These castles were immense fortified monoliths that facilitated the increase in the number of European settlements, which had begun in 1471. For more than 200 years, the British and Dutch had their West African Headquarters here. Together with several smaller coastal forts, including Fort William and Fort Amsterdam, the castles were built to protect a prosperous trade in gold, mined in the forested interior and which accounted for some 10% of the supply to Europe during the 16th Century.

By 1700, the Gold Coast had become a virtual Slave Coast. The Castles’ gloomy warehouses were converted to dungeons, wherein many thousands of human captives were kept prior to being shipped across the Atlantic and into a life of slavery in the Americas.
UNESCO World Heritage sites such as Cape Coast and Elmina Castles, today pay harrowing testament to this deplorable era of trade in human beings, which resulted in the forced exile and enslavement of at least 12 million Africans before it was outlawed by Britain in 1807. The once fearsome cannons still face seaward, evoking scenes of past exploration, discovery and great tragedy. The scenes from the ramparts of the Cape Coast and Elmina Castles are visually inspiring through the salt air (gives one a visual feast).

Western Region
The Western Region, with its rich resources and bountiful natural assets, is a major tourist destination. It is located on the south-western coast of Ghana, bordered to the north by the Brong Ahafo Region, to the east by the Central and Ashanti Regions, and by the Republic of Cote d’Ivoire on the west. Takoradi is its capital.  The Ghanaian saying goes, “The best comes from the West.” From the sandy and sunny beaches of Shama, through the thick forest of the interior to the border with Cote D’Ivoire, the forts and Castles, the people and their rich culture are a magnet for tourists.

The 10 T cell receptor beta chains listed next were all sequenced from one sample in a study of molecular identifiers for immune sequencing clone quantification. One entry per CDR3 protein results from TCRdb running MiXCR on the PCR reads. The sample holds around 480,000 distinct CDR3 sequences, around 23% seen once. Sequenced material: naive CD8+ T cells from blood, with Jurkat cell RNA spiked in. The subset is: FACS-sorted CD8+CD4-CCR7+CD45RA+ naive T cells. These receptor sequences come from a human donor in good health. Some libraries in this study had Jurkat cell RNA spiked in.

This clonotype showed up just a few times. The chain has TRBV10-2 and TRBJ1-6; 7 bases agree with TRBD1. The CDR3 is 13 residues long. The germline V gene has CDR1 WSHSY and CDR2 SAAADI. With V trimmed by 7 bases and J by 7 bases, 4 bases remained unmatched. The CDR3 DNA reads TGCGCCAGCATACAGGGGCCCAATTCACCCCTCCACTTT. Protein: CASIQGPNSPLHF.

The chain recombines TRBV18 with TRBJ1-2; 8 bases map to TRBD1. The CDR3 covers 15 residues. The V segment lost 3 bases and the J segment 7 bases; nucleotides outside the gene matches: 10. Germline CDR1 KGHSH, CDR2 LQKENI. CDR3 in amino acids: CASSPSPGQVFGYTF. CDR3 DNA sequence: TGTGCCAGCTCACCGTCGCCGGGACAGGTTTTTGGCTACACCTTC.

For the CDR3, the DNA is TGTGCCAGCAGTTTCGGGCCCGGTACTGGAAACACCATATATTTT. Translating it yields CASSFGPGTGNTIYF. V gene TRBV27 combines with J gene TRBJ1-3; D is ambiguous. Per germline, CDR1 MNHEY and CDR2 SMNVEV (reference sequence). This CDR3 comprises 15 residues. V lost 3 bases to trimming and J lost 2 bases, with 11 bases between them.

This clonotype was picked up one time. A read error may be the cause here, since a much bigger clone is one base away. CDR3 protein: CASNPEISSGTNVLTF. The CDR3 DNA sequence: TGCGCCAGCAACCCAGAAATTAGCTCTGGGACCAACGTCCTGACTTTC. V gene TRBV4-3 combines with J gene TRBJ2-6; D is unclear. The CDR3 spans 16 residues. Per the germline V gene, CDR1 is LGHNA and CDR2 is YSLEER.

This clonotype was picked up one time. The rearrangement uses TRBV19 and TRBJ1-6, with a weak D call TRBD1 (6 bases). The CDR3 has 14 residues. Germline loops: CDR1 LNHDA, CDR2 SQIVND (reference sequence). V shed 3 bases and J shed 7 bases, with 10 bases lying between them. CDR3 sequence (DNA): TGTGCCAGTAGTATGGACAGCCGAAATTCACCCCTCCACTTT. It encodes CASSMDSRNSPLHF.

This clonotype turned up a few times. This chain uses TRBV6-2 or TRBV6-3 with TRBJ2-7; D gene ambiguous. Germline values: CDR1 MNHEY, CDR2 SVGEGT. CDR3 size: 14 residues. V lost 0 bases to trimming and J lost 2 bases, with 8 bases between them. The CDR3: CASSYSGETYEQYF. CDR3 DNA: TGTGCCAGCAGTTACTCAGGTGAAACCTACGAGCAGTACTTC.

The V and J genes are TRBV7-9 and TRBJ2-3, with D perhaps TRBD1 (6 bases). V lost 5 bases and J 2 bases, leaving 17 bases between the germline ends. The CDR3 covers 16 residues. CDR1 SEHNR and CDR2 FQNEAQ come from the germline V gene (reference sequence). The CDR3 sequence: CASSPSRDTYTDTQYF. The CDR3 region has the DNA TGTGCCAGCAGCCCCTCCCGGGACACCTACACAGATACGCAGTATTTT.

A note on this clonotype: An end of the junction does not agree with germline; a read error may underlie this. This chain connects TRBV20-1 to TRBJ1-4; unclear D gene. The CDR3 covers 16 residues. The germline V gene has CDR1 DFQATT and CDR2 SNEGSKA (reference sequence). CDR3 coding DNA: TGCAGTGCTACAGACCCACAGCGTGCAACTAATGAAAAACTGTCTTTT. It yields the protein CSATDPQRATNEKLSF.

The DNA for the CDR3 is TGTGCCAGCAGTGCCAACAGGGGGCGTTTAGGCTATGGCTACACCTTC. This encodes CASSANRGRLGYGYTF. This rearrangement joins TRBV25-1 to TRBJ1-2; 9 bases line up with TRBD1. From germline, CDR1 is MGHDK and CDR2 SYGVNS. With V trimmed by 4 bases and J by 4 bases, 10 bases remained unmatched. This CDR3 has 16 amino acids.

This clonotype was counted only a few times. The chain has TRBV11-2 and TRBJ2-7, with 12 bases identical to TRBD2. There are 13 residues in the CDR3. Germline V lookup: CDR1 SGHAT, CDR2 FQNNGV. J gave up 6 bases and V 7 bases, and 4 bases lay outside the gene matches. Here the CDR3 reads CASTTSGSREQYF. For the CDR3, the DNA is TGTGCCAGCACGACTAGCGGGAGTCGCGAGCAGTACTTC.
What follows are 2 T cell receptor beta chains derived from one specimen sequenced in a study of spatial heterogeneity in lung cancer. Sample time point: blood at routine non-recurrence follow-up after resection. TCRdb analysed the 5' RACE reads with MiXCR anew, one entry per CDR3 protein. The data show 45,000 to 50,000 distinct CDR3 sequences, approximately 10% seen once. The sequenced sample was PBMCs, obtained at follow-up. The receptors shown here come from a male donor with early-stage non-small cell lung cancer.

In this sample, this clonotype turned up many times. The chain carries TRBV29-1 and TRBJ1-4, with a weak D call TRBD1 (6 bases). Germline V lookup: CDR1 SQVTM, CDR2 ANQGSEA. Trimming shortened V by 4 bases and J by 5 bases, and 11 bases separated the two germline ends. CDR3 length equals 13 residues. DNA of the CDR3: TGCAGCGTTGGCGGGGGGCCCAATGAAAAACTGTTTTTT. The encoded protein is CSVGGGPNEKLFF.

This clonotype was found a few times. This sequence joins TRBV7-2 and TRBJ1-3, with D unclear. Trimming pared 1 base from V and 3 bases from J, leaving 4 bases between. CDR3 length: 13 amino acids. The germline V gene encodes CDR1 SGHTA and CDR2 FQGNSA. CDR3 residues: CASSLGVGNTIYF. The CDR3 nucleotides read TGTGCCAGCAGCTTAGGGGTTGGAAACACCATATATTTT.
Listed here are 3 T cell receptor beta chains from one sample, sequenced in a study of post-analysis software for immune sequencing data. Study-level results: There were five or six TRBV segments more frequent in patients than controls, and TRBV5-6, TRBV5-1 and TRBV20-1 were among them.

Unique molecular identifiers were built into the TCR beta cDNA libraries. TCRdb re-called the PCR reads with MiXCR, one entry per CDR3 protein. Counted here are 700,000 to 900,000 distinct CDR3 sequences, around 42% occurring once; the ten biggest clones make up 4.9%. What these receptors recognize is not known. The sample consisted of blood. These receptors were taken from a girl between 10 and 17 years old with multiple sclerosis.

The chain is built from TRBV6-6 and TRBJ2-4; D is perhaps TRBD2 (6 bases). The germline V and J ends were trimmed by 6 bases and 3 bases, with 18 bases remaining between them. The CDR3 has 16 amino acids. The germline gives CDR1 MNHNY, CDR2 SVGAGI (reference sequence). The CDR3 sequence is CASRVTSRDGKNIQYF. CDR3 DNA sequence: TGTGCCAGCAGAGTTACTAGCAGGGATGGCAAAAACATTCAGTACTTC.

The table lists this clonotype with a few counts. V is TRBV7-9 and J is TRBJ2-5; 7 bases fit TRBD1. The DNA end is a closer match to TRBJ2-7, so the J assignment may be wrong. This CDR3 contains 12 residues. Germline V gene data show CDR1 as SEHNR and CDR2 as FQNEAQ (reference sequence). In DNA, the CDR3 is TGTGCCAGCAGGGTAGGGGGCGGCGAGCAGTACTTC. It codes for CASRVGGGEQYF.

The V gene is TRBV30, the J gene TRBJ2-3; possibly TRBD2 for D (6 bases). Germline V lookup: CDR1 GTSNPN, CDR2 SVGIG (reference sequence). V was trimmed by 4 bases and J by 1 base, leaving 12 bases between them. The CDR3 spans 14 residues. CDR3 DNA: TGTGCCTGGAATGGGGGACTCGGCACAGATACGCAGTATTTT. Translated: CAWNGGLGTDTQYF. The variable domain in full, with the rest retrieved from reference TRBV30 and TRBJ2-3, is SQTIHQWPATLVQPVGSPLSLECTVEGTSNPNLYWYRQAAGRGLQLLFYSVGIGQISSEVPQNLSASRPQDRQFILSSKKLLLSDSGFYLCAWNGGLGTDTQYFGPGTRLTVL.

The people of the region are the Ahanta, Aowin, Nzema, Sefwis and Wassas, with their distinct unadulterated culture. The tropical climate is characterised by moderate temperature, with an average annual rainfall of 52.8 inches, the heaviest rainfall pattern in Ghana. One hundred and ninety-two kilometres of Ghana’s most beautiful, serene and pristine coconut-fringed beaches belong to the west.  The region boasts some of the oldest mines in the country and presents a striking contrast between ancient and modern.  It is also distinguished by a large number of forts and castles, having been one of the regions to welcome the early European traders.

Recreational facilities abound in the area. From the sands of Busua to Cape Three Points, the Western Region offers a span of the most inviting beaches, ideal for relaxation and marine sports. Sailing along the Shores of Axim and Ankobra is delightfully smooth. The Western Region is accessible from every part of the country by road and rail, and by sea through the port of Takoradi. There are reasonably good road links to all tourist sites. A rail trip transports visitors from Takoradi to the garden city of Kumasi.

Upper East Region
The Upper East Region is located in the extreme north-eastern corner of Ghana. It is the only region in Ghana that shares international boundaries with two countries; Burkina Faso to the north and Togo to the east. The climate is tropical Savannah, being warm throughout the year.  Temperatures range between 23 degrees at night and 40 degrees in the daytime. The region covers 842sq km of relatively flat land, except in the east, where the Gambaga escarpment extends from the Northern Region to form spectacular rock features and hills around the Tongo, Bongo, Widnaba and Bawku areas.  Four main ethnic groups inhabit the land; the Gurenes of Bolgatanga, Builsas of Sandema, Kusassis of Bawku and Kassena-Nankana of the Navrongo/Paga area.

The unique cultural heritage of the people can be seen in their way of dancing and dressing, as well as their cuisine and architecture. The men’s warlike dance is fascinating, and has held many a tourist spellbound. The fabrication of smocks, the traditional attire for men, is done through a tradition of weaving, handed down across generations. The local cuisine of Tuo-Zafi is made from home grown corn and millet, eaten with green vegetables. The people live in traditional round mud houses with thatched roofs. Groups of these houses form large compounds shared by extended families, depicting unity.